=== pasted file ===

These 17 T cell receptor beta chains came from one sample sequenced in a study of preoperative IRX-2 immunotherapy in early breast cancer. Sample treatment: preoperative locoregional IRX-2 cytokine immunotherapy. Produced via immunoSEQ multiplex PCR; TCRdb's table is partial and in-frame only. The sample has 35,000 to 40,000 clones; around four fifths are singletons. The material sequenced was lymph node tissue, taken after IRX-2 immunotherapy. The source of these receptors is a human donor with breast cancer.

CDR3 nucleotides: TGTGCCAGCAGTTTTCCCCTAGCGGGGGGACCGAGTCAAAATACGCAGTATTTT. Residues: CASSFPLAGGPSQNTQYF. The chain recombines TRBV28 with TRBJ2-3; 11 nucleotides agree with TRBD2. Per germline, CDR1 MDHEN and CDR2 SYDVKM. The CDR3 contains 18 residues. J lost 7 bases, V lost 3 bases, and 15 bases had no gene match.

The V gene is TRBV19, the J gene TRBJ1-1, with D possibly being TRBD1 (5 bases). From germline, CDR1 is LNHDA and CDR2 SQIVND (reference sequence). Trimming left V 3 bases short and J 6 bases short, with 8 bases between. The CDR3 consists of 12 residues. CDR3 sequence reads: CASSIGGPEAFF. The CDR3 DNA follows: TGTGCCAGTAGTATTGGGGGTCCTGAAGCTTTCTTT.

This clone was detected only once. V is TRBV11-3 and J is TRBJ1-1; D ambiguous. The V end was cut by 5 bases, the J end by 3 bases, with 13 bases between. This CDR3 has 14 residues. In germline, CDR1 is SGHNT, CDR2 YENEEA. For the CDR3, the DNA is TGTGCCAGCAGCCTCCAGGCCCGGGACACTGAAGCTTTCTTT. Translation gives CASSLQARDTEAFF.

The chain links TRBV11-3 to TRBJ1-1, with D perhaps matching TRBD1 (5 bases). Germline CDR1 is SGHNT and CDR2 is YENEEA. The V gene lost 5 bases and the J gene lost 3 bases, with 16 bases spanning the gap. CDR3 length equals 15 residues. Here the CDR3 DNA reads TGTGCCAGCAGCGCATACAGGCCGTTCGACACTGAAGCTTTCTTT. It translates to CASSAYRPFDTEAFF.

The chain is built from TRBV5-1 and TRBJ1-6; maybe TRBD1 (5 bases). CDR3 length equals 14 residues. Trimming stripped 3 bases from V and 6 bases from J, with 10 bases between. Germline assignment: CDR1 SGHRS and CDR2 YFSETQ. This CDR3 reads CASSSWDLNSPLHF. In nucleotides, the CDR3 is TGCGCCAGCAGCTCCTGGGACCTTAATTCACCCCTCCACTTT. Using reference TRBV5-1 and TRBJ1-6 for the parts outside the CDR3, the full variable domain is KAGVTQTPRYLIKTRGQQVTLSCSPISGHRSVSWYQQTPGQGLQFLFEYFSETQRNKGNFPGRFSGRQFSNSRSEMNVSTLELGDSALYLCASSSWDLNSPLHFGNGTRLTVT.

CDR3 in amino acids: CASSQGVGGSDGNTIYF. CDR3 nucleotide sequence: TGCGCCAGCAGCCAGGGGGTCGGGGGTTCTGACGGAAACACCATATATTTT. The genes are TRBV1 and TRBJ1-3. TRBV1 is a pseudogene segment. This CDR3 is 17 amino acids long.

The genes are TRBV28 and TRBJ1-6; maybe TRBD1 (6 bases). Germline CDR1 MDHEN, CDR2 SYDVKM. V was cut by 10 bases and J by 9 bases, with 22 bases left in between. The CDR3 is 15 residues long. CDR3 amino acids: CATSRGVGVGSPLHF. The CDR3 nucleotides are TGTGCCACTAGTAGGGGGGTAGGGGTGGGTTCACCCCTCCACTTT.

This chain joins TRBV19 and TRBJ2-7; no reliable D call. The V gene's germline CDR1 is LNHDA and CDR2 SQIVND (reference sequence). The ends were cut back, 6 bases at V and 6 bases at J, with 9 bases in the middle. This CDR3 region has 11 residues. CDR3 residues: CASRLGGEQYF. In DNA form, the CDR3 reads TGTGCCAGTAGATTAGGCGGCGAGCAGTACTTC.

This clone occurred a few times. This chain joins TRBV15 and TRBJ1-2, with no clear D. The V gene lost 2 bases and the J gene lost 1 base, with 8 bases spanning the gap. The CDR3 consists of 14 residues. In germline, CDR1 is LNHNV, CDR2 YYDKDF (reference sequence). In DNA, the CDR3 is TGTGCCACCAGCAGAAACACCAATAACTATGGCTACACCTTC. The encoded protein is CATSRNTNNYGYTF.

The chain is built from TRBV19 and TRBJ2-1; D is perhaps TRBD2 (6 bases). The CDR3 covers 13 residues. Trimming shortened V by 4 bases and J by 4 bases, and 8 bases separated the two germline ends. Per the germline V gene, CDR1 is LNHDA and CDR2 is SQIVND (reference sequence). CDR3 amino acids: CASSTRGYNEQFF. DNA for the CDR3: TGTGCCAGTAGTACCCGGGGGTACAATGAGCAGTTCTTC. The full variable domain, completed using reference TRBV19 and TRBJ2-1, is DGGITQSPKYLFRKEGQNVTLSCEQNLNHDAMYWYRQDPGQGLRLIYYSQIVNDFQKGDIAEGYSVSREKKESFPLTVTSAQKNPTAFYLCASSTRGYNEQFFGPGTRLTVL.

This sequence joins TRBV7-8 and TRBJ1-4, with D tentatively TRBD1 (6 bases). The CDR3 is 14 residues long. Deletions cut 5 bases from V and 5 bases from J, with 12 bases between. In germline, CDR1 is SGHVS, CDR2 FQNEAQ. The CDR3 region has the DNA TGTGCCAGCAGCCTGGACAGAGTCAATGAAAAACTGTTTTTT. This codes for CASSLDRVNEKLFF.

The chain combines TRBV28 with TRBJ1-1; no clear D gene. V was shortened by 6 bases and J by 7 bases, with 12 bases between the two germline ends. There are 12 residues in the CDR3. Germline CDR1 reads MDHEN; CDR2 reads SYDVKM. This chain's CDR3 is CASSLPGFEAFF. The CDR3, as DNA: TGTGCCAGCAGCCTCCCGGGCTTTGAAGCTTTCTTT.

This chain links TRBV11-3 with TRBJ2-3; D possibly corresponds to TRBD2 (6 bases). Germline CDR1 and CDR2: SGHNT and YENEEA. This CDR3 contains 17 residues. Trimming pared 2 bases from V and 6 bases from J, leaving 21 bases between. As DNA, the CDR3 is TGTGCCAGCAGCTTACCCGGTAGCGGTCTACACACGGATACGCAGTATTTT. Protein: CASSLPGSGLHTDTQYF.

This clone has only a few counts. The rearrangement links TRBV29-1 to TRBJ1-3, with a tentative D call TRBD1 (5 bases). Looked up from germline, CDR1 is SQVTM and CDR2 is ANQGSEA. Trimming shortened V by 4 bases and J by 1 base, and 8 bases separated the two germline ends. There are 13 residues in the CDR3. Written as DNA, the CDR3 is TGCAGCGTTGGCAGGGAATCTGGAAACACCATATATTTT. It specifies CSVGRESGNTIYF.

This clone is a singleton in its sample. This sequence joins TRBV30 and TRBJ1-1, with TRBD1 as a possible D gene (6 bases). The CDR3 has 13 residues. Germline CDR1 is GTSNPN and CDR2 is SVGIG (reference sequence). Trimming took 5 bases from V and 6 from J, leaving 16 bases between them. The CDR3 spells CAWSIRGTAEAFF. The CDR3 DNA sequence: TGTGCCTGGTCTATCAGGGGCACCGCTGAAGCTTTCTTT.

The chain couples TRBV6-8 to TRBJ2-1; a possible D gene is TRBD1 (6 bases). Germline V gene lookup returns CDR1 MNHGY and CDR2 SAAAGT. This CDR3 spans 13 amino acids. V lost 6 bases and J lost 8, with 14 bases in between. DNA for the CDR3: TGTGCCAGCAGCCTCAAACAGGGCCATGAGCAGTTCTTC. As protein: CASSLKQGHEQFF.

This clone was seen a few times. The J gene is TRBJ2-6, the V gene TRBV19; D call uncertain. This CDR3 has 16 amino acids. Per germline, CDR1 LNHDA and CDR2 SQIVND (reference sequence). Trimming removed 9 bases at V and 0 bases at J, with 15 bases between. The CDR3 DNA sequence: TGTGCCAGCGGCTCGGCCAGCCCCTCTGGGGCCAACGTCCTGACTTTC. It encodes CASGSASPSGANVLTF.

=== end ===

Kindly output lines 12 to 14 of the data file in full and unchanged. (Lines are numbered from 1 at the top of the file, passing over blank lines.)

This sequence joins TRBV7-8 and TRBJ1-4, with D tentatively TRBD1 (6 bases). The CDR3 is 14 residues long. Deletions cut 5 bases from V and 5 bases from J, with 12 bases between. In germline, CDR1 is SGHVS, CDR2 FQNEAQ. The CDR3 region has the DNA TGTGCCAGCAGCCTGGACAGAGTCAATGAAAAACTGTTTTTT. This codes for CASSLDRVNEKLFF.

The chain combines TRBV28 with TRBJ1-1; no clear D gene. V was shortened by 6 bases and J by 7 bases, with 12 bases between the two germline ends. There are 12 residues in the CDR3. Germline CDR1 reads MDHEN; CDR2 reads SYDVKM. This chain's CDR3 is CASSLPGFEAFF. The CDR3, as DNA: TGTGCCAGCAGCCTCCCGGGCTTTGAAGCTTTCTTT.

This chain links TRBV11-3 with TRBJ2-3; D possibly corresponds to TRBD2 (6 bases). Germline CDR1 and CDR2: SGHNT and YENEEA. This CDR3 contains 17 residues. Trimming pared 2 bases from V and 6 bases from J, leaving 21 bases between. As DNA, the CDR3 is TGTGCCAGCAGCTTACCCGGTAGCGGTCTACACACGGATACGCAGTATTTT. Protein: CASSLPGSGLHTDTQYF.